I feel I could still go further with this however. I want to show in a modern style the idea of peace and connecting through design in the postcards and advertisements. Kew Gardens have a lot to offer to the public, and there are endless surprises as you venture around the vast garden.

Because of this, it can be easy to miss little details. Thinking about details, the postcards need to show that attention to detail is essential to the garden, and because there is so much to look at, looking at what you can see is important, as that is what makes you feel connected with the place and yourself as a person.

Unethical Youtube clips.

I found a couple of interesting clips to prove the point of using false advertisement. Because food and health is becoming one of the major concerns, we as a group have decided to explore more into this topic.

Although the false advertisement of technology, money and beauty also come heavily into the equation, food and health can relate to more people worldwide. Beauty and body image however, appears to be leaning slightly more towards females.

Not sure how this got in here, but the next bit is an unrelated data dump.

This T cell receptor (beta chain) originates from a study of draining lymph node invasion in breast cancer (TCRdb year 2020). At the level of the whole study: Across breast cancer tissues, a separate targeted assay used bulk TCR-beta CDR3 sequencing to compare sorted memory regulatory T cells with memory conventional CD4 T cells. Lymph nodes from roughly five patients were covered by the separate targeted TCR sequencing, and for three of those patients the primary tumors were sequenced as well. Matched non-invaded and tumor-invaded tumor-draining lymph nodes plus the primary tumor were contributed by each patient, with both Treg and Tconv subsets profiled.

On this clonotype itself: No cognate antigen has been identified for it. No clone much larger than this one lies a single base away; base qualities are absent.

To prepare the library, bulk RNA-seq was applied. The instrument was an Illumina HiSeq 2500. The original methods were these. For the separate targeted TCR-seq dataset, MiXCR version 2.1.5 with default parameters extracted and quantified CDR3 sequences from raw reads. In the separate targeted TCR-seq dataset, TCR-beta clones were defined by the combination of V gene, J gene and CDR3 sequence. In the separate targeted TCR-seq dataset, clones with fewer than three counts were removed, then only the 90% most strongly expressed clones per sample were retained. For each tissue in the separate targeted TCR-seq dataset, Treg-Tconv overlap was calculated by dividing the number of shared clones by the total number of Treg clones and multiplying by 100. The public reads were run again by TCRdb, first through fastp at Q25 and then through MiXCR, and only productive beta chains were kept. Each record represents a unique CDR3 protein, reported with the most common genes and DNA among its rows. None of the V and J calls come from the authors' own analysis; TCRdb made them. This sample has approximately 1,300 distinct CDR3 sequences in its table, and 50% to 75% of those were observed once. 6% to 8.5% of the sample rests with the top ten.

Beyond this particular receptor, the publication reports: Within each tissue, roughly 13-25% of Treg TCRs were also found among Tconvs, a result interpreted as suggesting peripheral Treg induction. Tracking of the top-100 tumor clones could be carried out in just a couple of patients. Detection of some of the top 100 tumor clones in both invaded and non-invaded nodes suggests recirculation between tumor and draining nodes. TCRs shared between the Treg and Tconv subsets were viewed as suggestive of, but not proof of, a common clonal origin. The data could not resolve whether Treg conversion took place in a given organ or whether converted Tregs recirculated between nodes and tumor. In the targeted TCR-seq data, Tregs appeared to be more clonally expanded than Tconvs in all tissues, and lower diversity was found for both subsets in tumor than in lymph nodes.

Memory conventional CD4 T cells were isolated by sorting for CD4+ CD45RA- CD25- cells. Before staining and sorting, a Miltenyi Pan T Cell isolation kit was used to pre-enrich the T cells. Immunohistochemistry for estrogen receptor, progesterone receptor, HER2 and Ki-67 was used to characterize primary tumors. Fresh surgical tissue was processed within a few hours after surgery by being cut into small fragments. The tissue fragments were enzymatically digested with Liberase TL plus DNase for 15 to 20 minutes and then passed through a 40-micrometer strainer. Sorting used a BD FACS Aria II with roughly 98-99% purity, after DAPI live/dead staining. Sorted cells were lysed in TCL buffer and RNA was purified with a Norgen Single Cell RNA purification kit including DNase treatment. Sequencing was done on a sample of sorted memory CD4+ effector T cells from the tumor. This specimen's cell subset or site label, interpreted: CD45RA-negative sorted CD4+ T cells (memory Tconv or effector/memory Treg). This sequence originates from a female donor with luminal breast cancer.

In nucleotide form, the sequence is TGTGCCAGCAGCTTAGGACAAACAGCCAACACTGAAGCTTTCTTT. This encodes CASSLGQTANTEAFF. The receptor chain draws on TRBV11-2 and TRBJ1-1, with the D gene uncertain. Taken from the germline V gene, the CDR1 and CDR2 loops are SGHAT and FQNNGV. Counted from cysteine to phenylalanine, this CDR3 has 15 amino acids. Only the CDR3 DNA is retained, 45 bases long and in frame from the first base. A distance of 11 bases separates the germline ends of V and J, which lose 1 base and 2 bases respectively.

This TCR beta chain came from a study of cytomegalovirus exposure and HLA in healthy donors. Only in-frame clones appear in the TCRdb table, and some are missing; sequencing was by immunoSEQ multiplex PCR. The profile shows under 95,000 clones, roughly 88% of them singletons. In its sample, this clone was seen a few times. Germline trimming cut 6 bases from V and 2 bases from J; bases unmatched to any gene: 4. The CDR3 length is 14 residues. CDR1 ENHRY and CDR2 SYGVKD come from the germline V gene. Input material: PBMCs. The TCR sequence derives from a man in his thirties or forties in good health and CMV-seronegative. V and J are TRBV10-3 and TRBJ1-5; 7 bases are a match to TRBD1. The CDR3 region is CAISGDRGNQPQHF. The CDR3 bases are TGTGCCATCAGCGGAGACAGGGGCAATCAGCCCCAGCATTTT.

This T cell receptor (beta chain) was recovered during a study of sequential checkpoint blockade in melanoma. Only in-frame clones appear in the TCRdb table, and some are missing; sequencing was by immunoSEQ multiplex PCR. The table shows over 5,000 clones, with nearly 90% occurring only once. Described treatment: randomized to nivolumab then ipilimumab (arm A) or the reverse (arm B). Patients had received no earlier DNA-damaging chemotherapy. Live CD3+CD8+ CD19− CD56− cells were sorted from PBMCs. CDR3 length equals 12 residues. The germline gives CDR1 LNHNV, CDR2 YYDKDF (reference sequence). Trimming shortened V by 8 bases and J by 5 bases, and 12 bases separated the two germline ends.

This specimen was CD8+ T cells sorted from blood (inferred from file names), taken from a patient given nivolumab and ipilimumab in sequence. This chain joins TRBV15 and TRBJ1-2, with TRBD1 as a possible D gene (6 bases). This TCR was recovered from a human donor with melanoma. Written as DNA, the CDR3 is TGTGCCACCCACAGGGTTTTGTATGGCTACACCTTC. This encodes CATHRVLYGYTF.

Sublime and Picturesque.

Edmund_Burke2_c

These are the techniques used in art especially around the time of romanticism. Philosopher Edmund Burke differentiated the differences between these two keywords.

Sublime portrays real pictures and real things happening – like reality. It shows intense emotions and awe through the vastness of nature. Usually in the image, there is a human figure, which appears helpless in the image, making you feel afraid and vulnerable.

“The passion caused by the great and sublime in nature is astonishment, and astonishment is that state of the soul in which all its motions are suspended, with some degree of horror. The mind is so entirely filled with its object
that it cannot entertain any other, nor reason on that object which fills it. Astonishment is the effect of the sublime in its highest degree…No passion so effectually robs the mind of all its power of acting and reasoning as terror; and whatever is terrible with regard to sight, is sublime.”